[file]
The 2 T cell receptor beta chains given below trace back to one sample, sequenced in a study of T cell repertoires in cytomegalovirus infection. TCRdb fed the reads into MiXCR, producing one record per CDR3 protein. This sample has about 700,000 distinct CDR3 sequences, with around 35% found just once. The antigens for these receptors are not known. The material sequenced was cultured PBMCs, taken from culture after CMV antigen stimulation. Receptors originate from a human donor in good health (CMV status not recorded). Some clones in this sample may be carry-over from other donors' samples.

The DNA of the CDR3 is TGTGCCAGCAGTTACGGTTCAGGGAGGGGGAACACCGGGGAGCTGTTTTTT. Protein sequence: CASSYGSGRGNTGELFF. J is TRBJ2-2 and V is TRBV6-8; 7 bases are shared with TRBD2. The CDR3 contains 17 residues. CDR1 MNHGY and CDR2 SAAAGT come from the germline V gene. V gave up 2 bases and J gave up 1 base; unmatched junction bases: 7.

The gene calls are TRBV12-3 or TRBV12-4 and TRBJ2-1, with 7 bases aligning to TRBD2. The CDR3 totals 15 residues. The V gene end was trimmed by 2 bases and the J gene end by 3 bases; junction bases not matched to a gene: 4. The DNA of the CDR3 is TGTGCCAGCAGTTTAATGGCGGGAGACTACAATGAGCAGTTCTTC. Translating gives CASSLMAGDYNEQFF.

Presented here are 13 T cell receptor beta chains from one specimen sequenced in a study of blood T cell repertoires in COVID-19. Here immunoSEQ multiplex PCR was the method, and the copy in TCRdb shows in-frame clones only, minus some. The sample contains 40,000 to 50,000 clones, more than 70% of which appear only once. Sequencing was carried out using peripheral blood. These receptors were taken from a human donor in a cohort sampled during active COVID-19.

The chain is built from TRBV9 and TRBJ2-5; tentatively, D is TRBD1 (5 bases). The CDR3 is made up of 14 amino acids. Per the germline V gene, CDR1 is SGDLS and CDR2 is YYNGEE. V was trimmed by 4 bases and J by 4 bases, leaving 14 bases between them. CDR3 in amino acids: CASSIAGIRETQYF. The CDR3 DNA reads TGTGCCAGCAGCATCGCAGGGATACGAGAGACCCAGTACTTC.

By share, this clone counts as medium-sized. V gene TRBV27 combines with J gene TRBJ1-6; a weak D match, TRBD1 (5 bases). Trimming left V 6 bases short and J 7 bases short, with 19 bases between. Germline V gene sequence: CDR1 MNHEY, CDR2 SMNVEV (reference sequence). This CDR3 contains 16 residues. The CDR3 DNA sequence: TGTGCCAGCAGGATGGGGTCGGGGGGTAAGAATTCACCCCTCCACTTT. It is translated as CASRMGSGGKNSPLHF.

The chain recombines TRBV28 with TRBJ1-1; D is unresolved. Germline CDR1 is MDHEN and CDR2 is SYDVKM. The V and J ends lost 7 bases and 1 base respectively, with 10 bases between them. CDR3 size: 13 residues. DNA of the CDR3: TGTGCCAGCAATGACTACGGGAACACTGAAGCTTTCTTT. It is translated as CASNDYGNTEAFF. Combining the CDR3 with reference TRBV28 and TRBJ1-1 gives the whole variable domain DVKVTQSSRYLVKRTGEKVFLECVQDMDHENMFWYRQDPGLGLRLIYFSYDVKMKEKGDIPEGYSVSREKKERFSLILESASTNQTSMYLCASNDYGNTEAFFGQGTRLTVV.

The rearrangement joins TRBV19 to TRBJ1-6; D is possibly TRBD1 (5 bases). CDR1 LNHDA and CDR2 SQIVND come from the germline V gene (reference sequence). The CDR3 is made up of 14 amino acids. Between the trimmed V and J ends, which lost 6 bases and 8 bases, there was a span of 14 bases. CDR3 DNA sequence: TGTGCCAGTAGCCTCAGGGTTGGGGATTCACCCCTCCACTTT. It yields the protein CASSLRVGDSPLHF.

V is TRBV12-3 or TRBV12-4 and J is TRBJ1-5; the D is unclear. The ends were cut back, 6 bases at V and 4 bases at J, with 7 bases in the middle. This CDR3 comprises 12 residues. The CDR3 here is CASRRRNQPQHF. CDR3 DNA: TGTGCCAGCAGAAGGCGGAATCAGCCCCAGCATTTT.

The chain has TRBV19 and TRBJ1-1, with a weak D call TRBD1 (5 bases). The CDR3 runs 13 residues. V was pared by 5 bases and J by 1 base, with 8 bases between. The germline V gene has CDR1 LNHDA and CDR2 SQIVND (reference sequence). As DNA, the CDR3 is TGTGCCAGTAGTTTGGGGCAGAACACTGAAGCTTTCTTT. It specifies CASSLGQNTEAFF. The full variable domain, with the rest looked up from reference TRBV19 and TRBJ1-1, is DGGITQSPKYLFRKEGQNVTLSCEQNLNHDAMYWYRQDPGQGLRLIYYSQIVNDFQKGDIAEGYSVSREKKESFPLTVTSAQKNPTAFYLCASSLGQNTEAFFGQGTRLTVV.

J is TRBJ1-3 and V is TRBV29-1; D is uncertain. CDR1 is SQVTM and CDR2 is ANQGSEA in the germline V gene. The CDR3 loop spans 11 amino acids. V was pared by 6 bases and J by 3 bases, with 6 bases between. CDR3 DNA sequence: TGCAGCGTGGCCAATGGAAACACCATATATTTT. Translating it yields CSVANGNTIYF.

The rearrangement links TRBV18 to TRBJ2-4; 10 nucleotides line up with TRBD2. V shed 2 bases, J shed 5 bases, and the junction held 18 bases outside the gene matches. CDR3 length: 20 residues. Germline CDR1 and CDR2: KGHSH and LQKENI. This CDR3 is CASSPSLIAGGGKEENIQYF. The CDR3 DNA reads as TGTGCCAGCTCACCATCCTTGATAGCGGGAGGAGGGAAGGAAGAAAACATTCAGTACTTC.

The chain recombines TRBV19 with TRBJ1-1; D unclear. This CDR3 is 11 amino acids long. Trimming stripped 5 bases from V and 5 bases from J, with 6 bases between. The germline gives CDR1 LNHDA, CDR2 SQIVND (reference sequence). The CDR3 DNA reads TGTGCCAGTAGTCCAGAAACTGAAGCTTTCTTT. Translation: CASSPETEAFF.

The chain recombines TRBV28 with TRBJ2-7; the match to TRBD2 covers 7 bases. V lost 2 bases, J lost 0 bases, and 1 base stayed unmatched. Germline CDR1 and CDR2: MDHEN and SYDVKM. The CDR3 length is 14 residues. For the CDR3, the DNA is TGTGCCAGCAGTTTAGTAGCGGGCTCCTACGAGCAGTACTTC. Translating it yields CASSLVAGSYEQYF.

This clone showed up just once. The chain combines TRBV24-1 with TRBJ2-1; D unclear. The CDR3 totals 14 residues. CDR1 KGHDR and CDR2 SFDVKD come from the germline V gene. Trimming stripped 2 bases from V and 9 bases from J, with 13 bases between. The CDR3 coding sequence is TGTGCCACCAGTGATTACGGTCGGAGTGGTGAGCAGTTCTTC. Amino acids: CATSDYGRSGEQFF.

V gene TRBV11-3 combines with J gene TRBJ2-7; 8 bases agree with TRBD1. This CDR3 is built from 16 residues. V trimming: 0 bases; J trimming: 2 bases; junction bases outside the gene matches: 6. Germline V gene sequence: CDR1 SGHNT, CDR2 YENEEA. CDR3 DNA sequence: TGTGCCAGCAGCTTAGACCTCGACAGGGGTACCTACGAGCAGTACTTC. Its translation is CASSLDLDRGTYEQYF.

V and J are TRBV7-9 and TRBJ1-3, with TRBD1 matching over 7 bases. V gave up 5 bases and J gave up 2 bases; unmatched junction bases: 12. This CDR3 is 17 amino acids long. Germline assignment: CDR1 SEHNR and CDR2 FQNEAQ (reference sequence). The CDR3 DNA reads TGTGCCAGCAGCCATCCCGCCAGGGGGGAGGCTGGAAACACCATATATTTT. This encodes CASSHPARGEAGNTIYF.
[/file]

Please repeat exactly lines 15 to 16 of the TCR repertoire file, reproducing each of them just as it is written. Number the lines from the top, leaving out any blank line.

This clone showed up just once. The chain combines TRBV24-1 with TRBJ2-1; D unclear. The CDR3 totals 14 residues. CDR1 KGHDR and CDR2 SFDVKD come from the germline V gene. Trimming stripped 2 bases from V and 9 bases from J, with 13 bases between. The CDR3 coding sequence is TGTGCCACCAGTGATTACGGTCGGAGTGGTGAGCAGTTCTTC. Amino acids: CATSDYGRSGEQFF.

V gene TRBV11-3 combines with J gene TRBJ2-7; 8 bases agree with TRBD1. This CDR3 is built from 16 residues. V trimming: 0 bases; J trimming: 2 bases; junction bases outside the gene matches: 6. Germline V gene sequence: CDR1 SGHNT, CDR2 YENEEA. CDR3 DNA sequence: TGTGCCAGCAGCTTAGACCTCGACAGGGGTACCTACGAGCAGTACTTC. Its translation is CASSLDLDRGTYEQYF.